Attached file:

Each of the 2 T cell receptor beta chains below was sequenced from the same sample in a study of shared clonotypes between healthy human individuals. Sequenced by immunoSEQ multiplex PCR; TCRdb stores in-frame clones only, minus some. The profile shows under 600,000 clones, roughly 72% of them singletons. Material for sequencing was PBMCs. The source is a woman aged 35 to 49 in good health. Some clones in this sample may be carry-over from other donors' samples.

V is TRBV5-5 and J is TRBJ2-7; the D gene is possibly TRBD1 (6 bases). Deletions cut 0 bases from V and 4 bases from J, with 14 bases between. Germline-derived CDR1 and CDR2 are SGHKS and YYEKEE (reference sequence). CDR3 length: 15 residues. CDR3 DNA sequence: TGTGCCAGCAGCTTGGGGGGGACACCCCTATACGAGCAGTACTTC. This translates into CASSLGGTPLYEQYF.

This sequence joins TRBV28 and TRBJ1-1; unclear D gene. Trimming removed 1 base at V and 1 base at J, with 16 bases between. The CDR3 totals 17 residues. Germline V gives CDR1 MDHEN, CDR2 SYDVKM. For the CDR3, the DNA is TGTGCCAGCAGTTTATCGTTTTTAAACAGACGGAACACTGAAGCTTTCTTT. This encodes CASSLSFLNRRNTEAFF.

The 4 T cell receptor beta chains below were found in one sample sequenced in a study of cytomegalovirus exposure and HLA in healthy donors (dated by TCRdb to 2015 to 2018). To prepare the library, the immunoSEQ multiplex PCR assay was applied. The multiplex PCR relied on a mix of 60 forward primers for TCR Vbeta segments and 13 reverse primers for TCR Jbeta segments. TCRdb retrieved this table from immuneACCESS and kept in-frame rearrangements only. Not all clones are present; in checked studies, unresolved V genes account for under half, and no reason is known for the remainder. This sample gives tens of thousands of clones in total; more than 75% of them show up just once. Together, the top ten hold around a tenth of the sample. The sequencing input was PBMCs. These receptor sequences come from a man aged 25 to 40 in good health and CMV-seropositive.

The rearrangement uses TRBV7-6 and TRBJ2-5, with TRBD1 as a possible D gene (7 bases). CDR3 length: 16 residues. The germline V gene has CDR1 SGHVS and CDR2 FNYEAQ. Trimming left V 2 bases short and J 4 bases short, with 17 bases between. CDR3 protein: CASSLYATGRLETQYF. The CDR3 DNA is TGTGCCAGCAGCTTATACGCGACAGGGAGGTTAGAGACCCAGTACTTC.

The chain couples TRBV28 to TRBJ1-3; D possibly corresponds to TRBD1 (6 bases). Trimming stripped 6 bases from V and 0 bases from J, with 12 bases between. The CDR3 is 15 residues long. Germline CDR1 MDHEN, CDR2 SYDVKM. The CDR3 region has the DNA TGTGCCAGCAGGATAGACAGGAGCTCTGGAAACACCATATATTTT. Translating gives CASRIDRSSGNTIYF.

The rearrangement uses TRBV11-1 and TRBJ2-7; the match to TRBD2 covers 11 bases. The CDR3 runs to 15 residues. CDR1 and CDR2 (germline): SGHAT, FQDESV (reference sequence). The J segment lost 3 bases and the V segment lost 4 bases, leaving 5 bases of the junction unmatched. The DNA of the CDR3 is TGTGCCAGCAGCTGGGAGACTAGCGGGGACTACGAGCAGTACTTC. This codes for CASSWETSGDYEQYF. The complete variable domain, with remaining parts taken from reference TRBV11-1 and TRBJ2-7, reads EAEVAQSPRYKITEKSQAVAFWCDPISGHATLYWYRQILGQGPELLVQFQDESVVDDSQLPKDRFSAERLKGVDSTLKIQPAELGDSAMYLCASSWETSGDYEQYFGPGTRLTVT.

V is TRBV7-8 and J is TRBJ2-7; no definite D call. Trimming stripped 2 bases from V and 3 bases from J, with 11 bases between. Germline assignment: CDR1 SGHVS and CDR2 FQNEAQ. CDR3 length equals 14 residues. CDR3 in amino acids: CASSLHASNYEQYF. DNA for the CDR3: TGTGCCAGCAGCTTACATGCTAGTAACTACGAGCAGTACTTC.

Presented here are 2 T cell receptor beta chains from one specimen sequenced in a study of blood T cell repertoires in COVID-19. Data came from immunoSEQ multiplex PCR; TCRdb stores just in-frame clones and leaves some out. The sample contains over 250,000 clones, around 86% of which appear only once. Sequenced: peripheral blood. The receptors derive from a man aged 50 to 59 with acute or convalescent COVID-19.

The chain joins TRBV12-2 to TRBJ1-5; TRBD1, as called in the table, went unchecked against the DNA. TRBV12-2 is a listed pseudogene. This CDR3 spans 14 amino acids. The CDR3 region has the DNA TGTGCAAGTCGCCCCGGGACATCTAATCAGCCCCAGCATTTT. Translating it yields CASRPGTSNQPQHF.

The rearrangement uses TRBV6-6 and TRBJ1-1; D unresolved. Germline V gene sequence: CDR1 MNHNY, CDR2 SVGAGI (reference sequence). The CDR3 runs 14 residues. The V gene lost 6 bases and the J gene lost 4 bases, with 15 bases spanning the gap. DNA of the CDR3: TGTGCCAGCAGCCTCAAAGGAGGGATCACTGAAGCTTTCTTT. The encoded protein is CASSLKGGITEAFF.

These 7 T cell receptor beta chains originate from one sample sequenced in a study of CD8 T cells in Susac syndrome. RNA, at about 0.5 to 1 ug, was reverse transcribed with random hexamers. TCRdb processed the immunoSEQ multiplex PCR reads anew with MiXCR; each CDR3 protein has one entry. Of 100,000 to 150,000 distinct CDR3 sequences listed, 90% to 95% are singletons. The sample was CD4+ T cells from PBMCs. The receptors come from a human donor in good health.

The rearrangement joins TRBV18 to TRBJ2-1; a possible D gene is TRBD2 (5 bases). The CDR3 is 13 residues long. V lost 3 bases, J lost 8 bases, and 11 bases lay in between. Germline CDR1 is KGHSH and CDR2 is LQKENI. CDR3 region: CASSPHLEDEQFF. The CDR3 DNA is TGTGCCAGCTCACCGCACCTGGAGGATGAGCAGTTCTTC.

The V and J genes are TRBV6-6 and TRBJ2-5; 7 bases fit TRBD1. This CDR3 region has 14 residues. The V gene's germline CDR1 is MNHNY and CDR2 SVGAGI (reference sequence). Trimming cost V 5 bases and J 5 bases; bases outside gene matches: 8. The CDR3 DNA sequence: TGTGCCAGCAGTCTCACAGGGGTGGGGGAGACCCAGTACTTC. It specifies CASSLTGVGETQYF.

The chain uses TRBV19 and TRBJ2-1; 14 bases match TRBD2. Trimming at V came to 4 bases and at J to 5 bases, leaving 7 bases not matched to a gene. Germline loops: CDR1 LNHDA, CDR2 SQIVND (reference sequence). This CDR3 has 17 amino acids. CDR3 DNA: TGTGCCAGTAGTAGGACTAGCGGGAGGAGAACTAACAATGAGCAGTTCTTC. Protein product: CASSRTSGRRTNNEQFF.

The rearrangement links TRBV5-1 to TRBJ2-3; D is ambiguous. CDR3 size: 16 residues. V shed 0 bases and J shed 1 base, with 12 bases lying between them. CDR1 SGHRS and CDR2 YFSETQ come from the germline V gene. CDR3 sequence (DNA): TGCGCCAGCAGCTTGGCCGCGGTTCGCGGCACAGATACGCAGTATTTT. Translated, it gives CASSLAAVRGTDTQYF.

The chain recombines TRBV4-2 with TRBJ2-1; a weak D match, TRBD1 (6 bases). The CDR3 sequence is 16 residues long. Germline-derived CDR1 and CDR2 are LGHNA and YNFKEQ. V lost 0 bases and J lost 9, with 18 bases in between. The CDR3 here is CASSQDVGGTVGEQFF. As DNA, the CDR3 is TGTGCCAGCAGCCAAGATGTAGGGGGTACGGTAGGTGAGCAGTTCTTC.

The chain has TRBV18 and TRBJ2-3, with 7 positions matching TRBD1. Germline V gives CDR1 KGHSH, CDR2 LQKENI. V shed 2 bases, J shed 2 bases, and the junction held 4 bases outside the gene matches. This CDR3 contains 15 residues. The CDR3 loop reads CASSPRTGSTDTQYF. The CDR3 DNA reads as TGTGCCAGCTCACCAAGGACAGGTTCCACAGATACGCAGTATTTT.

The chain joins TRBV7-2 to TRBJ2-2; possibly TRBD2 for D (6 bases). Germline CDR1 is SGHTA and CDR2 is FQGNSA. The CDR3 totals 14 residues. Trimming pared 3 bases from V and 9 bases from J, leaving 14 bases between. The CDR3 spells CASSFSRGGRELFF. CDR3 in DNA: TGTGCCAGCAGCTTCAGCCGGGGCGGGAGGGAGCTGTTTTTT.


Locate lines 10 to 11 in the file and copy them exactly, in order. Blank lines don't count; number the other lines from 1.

The chain joins TRBV12-2 to TRBJ1-5; TRBD1, as called in the table, went unchecked against the DNA. TRBV12-2 is a listed pseudogene. This CDR3 spans 14 amino acids. The CDR3 region has the DNA TGTGCAAGTCGCCCCGGGACATCTAATCAGCCCCAGCATTTT. Translating it yields CASRPGTSNQPQHF.

The rearrangement uses TRBV6-6 and TRBJ1-1; D unresolved. Germline V gene sequence: CDR1 MNHNY, CDR2 SVGAGI (reference sequence). The CDR3 runs 14 residues. The V gene lost 6 bases and the J gene lost 4 bases, with 15 bases spanning the gap. DNA of the CDR3: TGTGCCAGCAGCCTCAAAGGAGGGATCACTGAAGCTTTCTTT. The encoded protein is CASSLKGGITEAFF.